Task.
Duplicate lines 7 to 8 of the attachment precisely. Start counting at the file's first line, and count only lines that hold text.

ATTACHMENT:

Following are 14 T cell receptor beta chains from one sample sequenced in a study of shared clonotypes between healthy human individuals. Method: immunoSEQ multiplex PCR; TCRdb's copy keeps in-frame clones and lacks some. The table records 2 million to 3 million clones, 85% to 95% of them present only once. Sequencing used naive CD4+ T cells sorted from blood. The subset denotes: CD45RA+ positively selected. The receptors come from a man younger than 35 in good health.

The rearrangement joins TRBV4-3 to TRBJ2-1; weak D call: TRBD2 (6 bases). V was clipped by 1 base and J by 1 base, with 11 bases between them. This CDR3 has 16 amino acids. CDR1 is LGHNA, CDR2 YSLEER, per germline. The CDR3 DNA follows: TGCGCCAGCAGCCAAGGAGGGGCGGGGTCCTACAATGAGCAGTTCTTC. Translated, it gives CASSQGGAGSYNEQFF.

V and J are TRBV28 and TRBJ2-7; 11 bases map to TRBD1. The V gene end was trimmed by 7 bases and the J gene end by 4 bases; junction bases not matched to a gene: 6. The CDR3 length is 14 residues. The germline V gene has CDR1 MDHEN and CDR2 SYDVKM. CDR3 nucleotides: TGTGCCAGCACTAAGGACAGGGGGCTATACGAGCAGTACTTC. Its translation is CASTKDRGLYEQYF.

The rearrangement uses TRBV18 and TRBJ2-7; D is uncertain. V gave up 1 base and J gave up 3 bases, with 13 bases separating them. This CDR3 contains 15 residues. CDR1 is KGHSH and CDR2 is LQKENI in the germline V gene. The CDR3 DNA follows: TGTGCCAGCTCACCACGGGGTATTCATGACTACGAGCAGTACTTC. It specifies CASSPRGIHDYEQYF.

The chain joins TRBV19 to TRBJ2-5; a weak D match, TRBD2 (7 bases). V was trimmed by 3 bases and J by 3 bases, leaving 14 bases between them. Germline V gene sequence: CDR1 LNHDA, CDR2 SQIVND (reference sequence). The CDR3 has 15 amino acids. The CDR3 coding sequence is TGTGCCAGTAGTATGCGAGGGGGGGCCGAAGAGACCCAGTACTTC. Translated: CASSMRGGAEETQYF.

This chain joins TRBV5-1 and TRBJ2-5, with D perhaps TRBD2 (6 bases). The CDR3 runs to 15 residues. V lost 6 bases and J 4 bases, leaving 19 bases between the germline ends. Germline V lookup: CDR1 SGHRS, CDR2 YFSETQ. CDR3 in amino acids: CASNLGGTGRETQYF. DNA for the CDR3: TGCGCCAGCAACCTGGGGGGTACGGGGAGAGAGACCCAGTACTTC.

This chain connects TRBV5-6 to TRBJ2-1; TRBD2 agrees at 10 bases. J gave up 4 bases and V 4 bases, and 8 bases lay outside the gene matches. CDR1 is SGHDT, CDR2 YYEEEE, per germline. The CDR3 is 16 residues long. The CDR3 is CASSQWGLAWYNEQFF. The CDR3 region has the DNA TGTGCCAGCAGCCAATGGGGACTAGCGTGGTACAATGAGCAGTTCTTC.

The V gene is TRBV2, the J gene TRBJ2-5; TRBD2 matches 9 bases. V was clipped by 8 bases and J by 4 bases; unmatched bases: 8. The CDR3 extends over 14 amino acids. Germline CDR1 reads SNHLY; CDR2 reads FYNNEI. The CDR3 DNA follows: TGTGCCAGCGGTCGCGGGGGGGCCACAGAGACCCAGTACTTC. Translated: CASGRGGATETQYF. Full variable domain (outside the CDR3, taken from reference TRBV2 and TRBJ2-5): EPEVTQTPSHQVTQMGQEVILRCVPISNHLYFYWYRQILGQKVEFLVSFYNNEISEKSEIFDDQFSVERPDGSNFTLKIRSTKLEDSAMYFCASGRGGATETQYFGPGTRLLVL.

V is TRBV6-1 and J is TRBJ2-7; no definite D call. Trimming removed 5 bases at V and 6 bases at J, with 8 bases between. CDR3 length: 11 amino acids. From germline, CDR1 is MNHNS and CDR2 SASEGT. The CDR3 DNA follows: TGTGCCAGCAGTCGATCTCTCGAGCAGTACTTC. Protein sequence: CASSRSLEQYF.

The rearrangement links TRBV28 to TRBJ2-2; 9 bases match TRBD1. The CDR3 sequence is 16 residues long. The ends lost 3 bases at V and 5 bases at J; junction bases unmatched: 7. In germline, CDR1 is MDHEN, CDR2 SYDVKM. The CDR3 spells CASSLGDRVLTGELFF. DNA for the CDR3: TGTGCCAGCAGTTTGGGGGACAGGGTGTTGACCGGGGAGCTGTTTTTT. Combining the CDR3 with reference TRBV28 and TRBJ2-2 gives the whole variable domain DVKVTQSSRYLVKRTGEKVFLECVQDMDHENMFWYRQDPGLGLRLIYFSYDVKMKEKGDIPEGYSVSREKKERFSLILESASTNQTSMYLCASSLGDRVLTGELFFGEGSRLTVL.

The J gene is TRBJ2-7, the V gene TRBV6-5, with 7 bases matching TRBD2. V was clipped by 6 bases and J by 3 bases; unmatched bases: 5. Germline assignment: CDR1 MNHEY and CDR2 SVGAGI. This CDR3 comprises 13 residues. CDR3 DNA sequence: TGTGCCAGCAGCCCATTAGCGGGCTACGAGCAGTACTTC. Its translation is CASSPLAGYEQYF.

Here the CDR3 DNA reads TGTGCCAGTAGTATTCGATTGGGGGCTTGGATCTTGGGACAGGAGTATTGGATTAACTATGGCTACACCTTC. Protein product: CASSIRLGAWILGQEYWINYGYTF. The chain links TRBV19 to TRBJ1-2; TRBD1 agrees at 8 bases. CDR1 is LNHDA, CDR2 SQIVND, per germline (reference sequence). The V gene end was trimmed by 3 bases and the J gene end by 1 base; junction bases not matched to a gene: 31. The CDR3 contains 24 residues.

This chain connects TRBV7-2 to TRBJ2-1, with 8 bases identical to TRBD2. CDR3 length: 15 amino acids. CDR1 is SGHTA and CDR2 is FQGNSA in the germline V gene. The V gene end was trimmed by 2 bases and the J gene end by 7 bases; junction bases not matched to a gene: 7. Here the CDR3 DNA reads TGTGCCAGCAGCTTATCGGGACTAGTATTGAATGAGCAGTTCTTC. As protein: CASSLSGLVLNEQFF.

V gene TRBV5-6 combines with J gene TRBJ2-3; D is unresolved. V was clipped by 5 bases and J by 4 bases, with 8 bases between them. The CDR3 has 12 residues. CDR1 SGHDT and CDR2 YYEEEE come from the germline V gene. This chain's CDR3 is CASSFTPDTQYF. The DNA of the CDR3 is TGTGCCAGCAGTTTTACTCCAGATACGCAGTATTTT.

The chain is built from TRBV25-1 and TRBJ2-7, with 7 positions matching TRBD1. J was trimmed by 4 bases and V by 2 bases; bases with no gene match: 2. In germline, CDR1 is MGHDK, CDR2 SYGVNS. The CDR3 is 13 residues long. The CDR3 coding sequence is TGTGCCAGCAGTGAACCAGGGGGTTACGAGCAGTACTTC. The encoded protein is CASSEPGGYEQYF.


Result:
This chain connects TRBV5-6 to TRBJ2-1; TRBD2 agrees at 10 bases. J gave up 4 bases and V 4 bases, and 8 bases lay outside the gene matches. CDR1 is SGHDT, CDR2 YYEEEE, per germline. The CDR3 is 16 residues long. The CDR3 is CASSQWGLAWYNEQFF. The CDR3 region has the DNA TGTGCCAGCAGCCAATGGGGACTAGCGTGGTACAATGAGCAGTTCTTC.

The V gene is TRBV2, the J gene TRBJ2-5; TRBD2 matches 9 bases. V was clipped by 8 bases and J by 4 bases; unmatched bases: 8. The CDR3 extends over 14 amino acids. Germline CDR1 reads SNHLY; CDR2 reads FYNNEI. The CDR3 DNA follows: TGTGCCAGCGGTCGCGGGGGGGCCACAGAGACCCAGTACTTC. Translated: CASGRGGATETQYF. Full variable domain (outside the CDR3, taken from reference TRBV2 and TRBJ2-5): EPEVTQTPSHQVTQMGQEVILRCVPISNHLYFYWYRQILGQKVEFLVSFYNNEISEKSEIFDDQFSVERPDGSNFTLKIRSTKLEDSAMYFCASGRGGATETQYFGPGTRLLVL.